Wednesday, October 26, 2011

Do flowers belong to the "green world"?

It does not have to be Valentine's, Xmas or someone’s birthday: flowers are a perfect gift for any woman, any time. And ladies, don't we just love them?
A year ago, a friend of mine and I visited the floral auction in Aalsmeer (The Netherlands), which is the largest floral market in the world (with the annual sales amounting to Euro 4,130 million in 2010 and some 120.000 transactions a day). We were breathtaken by the magnitude and the amount of flowers around us. We loved the experience and I imagined to bring a trolley full of colorful bouquets home with me. What a place!

Aalsmeer Photo: Kateřina Hermanová

To many of us it is clear that, the Netherlands remains a major European and, to some extend, also an international flower supplier. That, however, does not mean that once the centre of production for European markets, the Netherlands grows the majority of the traded plants. Freshly cut flowers are flown to FloraHolland daily from all over the world, mainly from Kenya, Ethiopia, Israel, Ecuador, Mexico but also from various regions in the U.S. only to be traded and redistributed. So unless you have opted for a flower from your local grower, it is likely that your rose has travelled more than you have this year. Several thousands kilometres? What carbon footprint does that encompass? 
All this is mainly due to the recent shift from flower production to flower trading. Today’s new centers of production are typically in developing countries such as Colombia (the second largest exporter in the world, which supplies mainly the US), Ecuador, Ethiopia, Kenya, India and many others that can produce flowers off season. 

Protea, the national flower of South Africa, ready for auction.

However, the carbon footprint of cut flowers includes much more than the transport. One could include fossil fuels needed for production of fertilizers, refrigeration or methane gas released from thrown away flowers. Include the impact of large monocultures on local biodiversity, environmental degradation resulting from the overuse of water and water pollution. Besides cut flowers are grown in countries where little pesticide regulations exists, which encourages the use of very dangerous chemicals banned in the industrialised world. This impacts not only the local community, but also the workers trading and arranging the flowers. We ban the toxic pesticides but we still carry them to our homes. And we do not hesitate to offload the dirty part of the business on those who have less choice. That makes me think, that one might want to wait with smelling received flowers until sure of their origin. ;-(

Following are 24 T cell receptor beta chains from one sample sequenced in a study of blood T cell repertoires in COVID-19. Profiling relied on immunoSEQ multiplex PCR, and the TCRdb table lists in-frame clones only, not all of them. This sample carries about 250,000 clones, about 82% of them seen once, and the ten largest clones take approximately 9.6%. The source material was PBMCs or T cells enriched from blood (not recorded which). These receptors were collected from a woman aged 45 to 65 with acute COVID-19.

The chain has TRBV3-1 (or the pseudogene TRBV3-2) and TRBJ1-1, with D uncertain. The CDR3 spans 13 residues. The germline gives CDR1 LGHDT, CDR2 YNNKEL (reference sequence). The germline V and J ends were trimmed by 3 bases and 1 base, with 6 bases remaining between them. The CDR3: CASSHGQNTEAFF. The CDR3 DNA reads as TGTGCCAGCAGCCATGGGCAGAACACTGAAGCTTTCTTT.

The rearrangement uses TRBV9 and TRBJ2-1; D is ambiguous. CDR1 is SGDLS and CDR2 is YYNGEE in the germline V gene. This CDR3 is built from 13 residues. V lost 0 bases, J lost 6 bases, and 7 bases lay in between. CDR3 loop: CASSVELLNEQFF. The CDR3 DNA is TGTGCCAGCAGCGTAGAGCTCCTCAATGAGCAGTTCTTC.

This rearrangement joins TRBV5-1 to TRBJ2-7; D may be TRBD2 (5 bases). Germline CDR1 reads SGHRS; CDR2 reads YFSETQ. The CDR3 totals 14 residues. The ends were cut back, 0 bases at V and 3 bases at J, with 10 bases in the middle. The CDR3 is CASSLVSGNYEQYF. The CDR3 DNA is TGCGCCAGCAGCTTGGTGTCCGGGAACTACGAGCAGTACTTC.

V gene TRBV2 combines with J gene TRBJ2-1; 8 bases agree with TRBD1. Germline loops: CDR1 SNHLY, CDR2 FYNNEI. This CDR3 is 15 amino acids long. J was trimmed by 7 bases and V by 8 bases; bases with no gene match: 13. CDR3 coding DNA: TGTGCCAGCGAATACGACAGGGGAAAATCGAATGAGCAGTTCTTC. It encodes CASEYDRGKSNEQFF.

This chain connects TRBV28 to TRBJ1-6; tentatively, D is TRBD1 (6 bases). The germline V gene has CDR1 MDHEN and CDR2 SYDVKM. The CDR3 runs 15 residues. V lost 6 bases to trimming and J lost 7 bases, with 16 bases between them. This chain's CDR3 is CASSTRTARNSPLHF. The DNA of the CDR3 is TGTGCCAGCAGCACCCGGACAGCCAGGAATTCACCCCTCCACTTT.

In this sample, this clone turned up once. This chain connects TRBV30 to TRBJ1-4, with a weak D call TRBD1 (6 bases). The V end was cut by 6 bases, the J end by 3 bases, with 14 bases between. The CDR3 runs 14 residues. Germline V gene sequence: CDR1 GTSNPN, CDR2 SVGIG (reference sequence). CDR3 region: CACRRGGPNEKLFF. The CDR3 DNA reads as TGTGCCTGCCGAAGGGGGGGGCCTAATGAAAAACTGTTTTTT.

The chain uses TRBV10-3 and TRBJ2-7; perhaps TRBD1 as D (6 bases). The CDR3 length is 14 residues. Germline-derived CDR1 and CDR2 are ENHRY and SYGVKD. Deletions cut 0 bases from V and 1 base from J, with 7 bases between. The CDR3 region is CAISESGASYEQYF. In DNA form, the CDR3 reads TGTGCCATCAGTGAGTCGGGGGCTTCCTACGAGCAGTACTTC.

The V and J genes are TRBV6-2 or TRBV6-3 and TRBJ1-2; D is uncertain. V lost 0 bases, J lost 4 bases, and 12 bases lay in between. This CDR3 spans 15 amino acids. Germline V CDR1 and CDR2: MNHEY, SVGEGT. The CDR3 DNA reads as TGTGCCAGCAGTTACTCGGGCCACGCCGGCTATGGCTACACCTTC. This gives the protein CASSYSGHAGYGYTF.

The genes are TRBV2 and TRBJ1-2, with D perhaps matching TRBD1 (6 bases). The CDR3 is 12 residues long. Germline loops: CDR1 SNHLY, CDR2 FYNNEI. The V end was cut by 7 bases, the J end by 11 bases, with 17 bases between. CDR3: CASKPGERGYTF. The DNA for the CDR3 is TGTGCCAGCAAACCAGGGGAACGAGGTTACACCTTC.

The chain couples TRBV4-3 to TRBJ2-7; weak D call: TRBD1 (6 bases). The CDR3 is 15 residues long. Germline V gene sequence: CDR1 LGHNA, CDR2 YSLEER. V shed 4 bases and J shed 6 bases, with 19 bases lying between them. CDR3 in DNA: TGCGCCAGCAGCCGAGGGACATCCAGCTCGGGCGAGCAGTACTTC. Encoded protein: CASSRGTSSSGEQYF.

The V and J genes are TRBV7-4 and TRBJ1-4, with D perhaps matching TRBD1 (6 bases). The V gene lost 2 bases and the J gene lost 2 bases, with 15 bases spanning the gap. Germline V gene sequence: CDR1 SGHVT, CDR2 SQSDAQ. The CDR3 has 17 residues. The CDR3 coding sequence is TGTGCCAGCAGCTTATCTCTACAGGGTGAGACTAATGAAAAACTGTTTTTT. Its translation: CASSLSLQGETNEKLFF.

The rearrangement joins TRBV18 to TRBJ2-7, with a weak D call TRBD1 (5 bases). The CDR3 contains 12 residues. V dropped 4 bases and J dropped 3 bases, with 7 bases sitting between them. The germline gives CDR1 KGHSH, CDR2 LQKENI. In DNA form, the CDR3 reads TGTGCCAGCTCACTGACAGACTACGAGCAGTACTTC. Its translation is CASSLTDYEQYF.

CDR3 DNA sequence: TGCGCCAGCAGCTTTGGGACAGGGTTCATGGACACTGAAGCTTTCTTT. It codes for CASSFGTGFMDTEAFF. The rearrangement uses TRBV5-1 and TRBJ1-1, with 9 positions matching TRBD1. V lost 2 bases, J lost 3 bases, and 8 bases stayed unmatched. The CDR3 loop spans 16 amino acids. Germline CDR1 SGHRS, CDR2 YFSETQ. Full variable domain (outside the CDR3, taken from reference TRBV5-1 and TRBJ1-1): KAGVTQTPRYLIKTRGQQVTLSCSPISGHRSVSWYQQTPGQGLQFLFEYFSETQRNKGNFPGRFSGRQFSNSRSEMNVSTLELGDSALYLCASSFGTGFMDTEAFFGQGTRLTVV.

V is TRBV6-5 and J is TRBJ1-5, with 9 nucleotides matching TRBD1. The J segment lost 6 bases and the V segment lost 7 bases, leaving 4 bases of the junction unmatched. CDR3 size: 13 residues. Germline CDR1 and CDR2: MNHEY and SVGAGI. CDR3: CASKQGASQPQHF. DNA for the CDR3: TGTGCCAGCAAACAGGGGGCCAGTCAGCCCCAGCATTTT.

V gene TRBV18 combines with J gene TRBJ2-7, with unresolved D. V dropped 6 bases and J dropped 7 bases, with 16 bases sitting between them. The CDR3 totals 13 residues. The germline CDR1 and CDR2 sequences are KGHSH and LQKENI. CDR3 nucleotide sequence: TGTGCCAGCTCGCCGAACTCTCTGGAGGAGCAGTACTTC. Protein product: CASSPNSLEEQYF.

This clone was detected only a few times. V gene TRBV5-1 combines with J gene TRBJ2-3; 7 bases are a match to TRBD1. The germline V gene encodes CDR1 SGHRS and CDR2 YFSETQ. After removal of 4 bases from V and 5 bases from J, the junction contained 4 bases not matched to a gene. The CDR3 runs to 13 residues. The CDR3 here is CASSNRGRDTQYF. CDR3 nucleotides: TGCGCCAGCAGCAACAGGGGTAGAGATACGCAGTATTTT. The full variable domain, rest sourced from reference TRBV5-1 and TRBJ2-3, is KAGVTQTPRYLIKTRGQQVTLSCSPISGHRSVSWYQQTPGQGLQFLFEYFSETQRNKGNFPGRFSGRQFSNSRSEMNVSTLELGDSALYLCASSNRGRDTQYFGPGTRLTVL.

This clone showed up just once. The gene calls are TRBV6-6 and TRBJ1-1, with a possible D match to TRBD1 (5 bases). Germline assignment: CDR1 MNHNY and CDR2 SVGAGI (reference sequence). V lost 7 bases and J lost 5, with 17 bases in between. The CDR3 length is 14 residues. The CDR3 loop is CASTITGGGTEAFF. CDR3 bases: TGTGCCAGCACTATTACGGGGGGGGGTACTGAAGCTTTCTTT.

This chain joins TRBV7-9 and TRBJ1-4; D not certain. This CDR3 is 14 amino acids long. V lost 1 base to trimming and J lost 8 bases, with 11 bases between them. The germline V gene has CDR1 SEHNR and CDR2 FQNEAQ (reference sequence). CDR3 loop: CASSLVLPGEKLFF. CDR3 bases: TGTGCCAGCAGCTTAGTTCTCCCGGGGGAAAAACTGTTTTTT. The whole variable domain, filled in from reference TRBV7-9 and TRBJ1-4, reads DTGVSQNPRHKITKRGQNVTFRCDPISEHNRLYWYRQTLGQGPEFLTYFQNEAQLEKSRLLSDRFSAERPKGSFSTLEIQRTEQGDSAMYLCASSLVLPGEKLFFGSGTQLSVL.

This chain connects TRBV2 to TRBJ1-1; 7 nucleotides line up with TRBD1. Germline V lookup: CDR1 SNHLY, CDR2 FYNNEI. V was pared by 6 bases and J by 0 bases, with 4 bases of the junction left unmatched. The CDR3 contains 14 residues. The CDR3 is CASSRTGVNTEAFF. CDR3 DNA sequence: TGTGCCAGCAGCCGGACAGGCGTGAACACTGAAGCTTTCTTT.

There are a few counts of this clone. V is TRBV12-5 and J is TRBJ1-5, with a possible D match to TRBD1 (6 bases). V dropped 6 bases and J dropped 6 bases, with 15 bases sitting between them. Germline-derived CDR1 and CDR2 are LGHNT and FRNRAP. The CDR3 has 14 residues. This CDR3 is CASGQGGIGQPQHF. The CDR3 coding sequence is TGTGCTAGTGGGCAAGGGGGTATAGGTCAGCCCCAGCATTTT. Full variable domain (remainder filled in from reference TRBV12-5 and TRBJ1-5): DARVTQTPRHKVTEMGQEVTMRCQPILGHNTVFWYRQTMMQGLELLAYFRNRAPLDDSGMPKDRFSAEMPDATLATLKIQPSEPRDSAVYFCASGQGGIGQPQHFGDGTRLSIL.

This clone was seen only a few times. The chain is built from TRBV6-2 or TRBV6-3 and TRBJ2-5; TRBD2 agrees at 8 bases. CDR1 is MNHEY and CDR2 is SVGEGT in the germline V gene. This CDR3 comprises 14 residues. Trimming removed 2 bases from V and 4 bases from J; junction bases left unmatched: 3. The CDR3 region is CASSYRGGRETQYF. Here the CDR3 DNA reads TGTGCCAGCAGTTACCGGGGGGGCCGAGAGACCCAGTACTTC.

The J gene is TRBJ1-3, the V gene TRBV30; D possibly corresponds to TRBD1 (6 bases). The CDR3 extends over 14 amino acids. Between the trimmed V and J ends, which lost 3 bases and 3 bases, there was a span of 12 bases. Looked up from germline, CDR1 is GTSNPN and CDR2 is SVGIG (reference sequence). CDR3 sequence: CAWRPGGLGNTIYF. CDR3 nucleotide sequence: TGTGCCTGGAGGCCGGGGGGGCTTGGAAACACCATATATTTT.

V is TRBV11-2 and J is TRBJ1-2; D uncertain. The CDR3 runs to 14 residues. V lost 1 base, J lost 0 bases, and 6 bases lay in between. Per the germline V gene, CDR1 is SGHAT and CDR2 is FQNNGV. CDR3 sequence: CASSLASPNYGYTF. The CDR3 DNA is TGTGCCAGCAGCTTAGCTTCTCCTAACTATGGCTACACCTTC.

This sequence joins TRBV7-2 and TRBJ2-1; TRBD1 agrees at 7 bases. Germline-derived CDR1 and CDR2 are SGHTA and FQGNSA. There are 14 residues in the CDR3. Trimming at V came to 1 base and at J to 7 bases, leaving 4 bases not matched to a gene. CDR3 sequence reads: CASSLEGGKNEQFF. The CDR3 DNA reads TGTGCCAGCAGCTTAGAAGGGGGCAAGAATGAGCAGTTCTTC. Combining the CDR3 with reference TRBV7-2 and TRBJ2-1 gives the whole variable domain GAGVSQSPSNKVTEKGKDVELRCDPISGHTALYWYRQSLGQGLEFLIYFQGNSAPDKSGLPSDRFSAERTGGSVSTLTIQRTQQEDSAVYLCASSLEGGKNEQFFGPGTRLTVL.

All in all, local and seasonal should be applied beyond food in the 'green world'. 

Alternatively, you may want to look for organic suppliers (they do exist), buy longer lasting plants in pots or grow your own organic flower garden.

Which ever you prefer, keep flowers in your life!


  1. Was lucky enough to travel to Kenya a few years ago and really shocked me the affect that exporting products like flowers is having on a country already badly affected by drought. We saw evidence of water being pumped out of lakes to water crops of flowers which are then exported. The effect of this combined with the drought was the lakes were drying up, which will have fatal effects on many of the animals that live in and around them.

    1. Yes, Richard that is horrific. Unfortunately, there is not many people who are concerned about such situation.